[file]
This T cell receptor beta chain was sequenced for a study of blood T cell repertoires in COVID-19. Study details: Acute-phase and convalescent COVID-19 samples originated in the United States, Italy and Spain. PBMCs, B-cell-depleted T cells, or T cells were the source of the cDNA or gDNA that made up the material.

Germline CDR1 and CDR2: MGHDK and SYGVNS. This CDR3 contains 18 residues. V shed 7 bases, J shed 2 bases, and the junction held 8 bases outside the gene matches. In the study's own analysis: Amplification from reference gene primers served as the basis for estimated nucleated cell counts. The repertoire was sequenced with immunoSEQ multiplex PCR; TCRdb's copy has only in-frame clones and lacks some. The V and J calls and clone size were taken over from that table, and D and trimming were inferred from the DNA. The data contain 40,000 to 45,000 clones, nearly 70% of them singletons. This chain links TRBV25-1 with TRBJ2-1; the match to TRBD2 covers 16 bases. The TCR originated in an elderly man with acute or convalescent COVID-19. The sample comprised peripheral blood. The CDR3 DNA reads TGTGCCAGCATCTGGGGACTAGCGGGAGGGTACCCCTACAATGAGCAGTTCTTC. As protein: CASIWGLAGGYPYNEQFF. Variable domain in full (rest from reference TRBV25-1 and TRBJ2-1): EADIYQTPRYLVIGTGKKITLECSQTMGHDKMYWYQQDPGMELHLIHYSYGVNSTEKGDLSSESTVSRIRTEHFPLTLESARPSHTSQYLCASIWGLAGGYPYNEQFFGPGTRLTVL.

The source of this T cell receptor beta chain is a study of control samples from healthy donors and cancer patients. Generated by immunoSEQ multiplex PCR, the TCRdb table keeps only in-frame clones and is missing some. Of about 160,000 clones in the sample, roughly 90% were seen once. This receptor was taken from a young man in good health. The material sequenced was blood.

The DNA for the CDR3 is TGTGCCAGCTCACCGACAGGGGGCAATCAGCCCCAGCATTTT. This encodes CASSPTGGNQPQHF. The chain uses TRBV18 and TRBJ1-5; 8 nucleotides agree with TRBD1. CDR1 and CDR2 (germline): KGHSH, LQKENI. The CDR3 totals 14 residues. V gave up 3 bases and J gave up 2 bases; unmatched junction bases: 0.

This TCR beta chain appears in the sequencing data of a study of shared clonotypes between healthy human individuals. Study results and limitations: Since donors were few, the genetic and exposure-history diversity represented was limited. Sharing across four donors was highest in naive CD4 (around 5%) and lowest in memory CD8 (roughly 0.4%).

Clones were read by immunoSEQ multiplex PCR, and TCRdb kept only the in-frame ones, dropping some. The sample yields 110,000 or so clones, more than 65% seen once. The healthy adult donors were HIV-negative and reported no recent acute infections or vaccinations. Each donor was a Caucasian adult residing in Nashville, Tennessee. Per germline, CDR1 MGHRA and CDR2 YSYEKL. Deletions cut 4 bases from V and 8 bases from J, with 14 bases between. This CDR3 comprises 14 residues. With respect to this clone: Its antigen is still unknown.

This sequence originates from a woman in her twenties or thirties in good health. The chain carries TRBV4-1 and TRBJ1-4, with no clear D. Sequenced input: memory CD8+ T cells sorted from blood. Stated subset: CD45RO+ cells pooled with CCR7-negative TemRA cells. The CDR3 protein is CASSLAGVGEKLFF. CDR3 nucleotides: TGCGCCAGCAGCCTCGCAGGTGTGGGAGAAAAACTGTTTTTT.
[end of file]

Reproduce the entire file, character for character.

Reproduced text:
This T cell receptor beta chain was sequenced for a study of blood T cell repertoires in COVID-19. Study details: Acute-phase and convalescent COVID-19 samples originated in the United States, Italy and Spain. PBMCs, B-cell-depleted T cells, or T cells were the source of the cDNA or gDNA that made up the material.

Germline CDR1 and CDR2: MGHDK and SYGVNS. This CDR3 contains 18 residues. V shed 7 bases, J shed 2 bases, and the junction held 8 bases outside the gene matches. In the study's own analysis: Amplification from reference gene primers served as the basis for estimated nucleated cell counts. The repertoire was sequenced with immunoSEQ multiplex PCR; TCRdb's copy has only in-frame clones and lacks some. The V and J calls and clone size were taken over from that table, and D and trimming were inferred from the DNA. The data contain 40,000 to 45,000 clones, nearly 70% of them singletons. This chain links TRBV25-1 with TRBJ2-1; the match to TRBD2 covers 16 bases. The TCR originated in an elderly man with acute or convalescent COVID-19. The sample comprised peripheral blood. The CDR3 DNA reads TGTGCCAGCATCTGGGGACTAGCGGGAGGGTACCCCTACAATGAGCAGTTCTTC. As protein: CASIWGLAGGYPYNEQFF. Variable domain in full (rest from reference TRBV25-1 and TRBJ2-1): EADIYQTPRYLVIGTGKKITLECSQTMGHDKMYWYQQDPGMELHLIHYSYGVNSTEKGDLSSESTVSRIRTEHFPLTLESARPSHTSQYLCASIWGLAGGYPYNEQFFGPGTRLTVL.

The source of this T cell receptor beta chain is a study of control samples from healthy donors and cancer patients. Generated by immunoSEQ multiplex PCR, the TCRdb table keeps only in-frame clones and is missing some. Of about 160,000 clones in the sample, roughly 90% were seen once. This receptor was taken from a young man in good health. The material sequenced was blood.

The DNA for the CDR3 is TGTGCCAGCTCACCGACAGGGGGCAATCAGCCCCAGCATTTT. This encodes CASSPTGGNQPQHF. The chain uses TRBV18 and TRBJ1-5; 8 nucleotides agree with TRBD1. CDR1 and CDR2 (germline): KGHSH, LQKENI. The CDR3 totals 14 residues. V gave up 3 bases and J gave up 2 bases; unmatched junction bases: 0.

This TCR beta chain appears in the sequencing data of a study of shared clonotypes between healthy human individuals. Study results and limitations: Since donors were few, the genetic and exposure-history diversity represented was limited. Sharing across four donors was highest in naive CD4 (around 5%) and lowest in memory CD8 (roughly 0.4%).

Clones were read by immunoSEQ multiplex PCR, and TCRdb kept only the in-frame ones, dropping some. The sample yields 110,000 or so clones, more than 65% seen once. The healthy adult donors were HIV-negative and reported no recent acute infections or vaccinations. Each donor was a Caucasian adult residing in Nashville, Tennessee. Per germline, CDR1 MGHRA and CDR2 YSYEKL. Deletions cut 4 bases from V and 8 bases from J, with 14 bases between. This CDR3 comprises 14 residues. With respect to this clone: Its antigen is still unknown.

This sequence originates from a woman in her twenties or thirties in good health. The chain carries TRBV4-1 and TRBJ1-4, with no clear D. Sequenced input: memory CD8+ T cells sorted from blood. Stated subset: CD45RO+ cells pooled with CCR7-negative TemRA cells. The CDR3 protein is CASSLAGVGEKLFF. CDR3 nucleotides: TGCGCCAGCAGCCTCGCAGGTGTGGGAGAAAAACTGTTTTTT.